IBM DB2 for i: JSON Store Technology Preview

Storing web documents in DB2 for i


The latest DB2 program temporary fix (PTF) groups (SF99701 for 7.1 and SF99702 for 7.2), released on the same date as Technology Refresh 10 for IBM i 7.1 and Technology Refresh 2 for IBM i 7.2, include the JSON Store Technology Preview. This new feature allows JSON documents to be stored and retrieved using DB2 for i database tables. This feature adds JSON support that is comparable to the support added for DB2 for Linux, UNIX, and Windows and DB2 for z/OS. The JSON support on IBM i includes support for the DB2 JSON command line processor and the DB2 JSON Java API. The purpose of the article is to describe the JSON functionality on IBM i and refer the reader to other IBM developerWorks® articles containing more details. The JSON Store technical capabilities are described solely by developerWorks articles.


As explained in the DB2 JSON capabilities, Part 1: Introduction to DB2 JSON article, JSON is a lightweight format to exchange information. JSON documents are easily created and consumed by JavaScript programs running on web browsers. Because of its simple structure, JSON has become a common means of information interchange for web applications. It is popular because it is much lighter weight than the alternative approach of XML. More details about JSON and its benefits are explained in the Part 1 article.

There are three ways to utilize JSON on IBM i.

  • db2nosql -- The DB2 JSON command line processor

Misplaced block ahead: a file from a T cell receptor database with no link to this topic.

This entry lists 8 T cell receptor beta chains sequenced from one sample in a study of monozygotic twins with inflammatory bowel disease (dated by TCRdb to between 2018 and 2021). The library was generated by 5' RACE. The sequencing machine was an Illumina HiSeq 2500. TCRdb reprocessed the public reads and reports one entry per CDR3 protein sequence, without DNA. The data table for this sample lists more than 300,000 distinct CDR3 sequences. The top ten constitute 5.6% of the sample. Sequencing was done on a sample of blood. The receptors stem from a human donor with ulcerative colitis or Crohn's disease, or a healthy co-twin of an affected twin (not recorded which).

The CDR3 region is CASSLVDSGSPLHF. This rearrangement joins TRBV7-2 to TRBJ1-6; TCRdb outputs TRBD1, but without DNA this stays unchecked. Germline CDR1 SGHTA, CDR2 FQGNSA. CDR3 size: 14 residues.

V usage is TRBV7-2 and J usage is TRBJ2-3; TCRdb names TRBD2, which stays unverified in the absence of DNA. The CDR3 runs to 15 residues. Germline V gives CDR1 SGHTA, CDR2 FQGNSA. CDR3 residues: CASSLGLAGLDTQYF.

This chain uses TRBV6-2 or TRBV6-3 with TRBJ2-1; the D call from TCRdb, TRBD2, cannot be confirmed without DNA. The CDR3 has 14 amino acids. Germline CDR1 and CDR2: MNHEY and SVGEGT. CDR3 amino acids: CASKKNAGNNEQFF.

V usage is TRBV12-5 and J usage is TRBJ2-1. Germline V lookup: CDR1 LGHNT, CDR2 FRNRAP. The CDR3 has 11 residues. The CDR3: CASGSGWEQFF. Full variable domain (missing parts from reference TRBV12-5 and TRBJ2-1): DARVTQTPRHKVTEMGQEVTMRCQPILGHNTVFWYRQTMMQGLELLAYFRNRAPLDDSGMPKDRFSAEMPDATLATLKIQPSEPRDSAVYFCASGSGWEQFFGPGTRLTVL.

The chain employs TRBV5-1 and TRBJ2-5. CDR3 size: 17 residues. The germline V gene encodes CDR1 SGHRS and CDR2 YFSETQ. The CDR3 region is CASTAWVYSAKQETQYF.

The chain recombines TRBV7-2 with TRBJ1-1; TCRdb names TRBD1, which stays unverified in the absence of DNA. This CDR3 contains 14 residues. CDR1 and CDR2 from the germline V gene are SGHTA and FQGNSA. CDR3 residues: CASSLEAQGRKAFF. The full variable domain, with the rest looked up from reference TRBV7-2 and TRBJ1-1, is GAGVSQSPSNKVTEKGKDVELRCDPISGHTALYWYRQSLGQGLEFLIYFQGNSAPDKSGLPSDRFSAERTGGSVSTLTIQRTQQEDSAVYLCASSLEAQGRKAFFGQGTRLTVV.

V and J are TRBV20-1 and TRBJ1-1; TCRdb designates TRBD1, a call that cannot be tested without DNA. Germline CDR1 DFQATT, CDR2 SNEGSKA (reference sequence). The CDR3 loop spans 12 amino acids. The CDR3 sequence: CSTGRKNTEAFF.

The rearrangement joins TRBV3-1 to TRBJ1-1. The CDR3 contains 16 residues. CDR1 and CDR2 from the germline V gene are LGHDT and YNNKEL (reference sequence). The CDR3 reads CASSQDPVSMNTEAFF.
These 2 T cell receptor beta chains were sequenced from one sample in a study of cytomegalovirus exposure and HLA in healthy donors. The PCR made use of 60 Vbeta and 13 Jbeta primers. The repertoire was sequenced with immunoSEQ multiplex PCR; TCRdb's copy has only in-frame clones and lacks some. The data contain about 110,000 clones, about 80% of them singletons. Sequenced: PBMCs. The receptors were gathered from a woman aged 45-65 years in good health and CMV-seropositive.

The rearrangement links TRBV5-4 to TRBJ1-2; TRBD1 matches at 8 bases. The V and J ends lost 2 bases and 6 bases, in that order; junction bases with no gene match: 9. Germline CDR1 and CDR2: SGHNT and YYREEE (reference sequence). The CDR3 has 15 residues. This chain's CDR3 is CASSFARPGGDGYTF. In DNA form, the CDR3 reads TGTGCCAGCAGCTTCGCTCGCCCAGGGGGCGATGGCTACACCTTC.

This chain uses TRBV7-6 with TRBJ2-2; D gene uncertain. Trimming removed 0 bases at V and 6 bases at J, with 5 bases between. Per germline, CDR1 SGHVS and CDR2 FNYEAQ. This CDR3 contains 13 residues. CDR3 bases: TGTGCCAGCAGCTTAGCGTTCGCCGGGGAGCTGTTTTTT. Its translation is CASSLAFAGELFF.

• The DB2 JSON Java API
  • SYSTOOLS.BSON2JSON -- A function to retrieve a JSON document stored within a DB2 for i table.

Storing JSON documents in DB2 for i provides excellent reliability and availability. The DB2 JSON Store does not include query engine indexing support and does not support shredding and publishing JSON using SQL statements.

db2nosql: DB2 JSON command line processor

The DB2 JSON command line processor is included in IBM i within the integrated file system. The full IFS path name containing the processor is /QIBM/ProdData/OS/SQLLIB/bin/db2nosql. On IBM i, the DB2 JSON command line processor is used from the IBM i QSHELL environment. To enter the QSHELL environment, run the Start QSHELL (STRQSH) command.

The DB2 JSON command line processor can also be used on a client system by downloading the following files from the /QIBM/ProdData/OS/SQLLIB/bin directory.

  • db2nosql
  • db2nosql.bat
  • jline-0.9.93.jar
  • js.jar
  • mongo-2.8.0.jar
  • nosqljson.jar
  • servlet-api.jar

You also need to obtain a version of the jt400.jar file, which can be found in the /QIBM/ProdData/os400/jt400/lib/java6 directory. Place these files in the same directory on the client and run db2nosql (on UNIX systems) or db2nosql.bat (on Windows systems) to start the command line processor. An easy way to set up a Microsoft® Windows® system (with FTP installed) is to start a Windows command prompt and run the following commands, where MYIBMI is the name of your IBM i partition.

Listing 1. Windows client setup
C:\>mkdir nosql
C:\>cd nosql
C:\nosql>ftp MYIBMI
ftp> bin
ftp> cd /QIBM/ProdData/OS/SQLLIB/bin
ftp> mget *
ftp> cd /QIBM/ProdData/OS400/jt400/lib/java6
ftp> get jt400.jar
ftp> quit

Starting db2nosql on IBM i

To use the command line processor on IBM i, use STRQSH to start QSHELL and run /QIBM/ProdData/OS/SQLLIB/bin/db2nosql. When used on IBM i, the command line processor uses the native JDBC driver to connect to the current partition using the current user's credentials. If you need to connect using another user's credentials, you can specify those credentials using the –user and –password parameters of db2nosql as shown in the following example.

Listing 2. Using db2nosql with another user’s credentials
$ /QIBM/ProdData/OS/SQLLIB/bin/db2nosql  -user myuserid-password mypassword
JSON Command Shell Setup and Launcher.
Type db2nosql -help to see options

IBM DB2 NoSQL JSON API build 1.4.7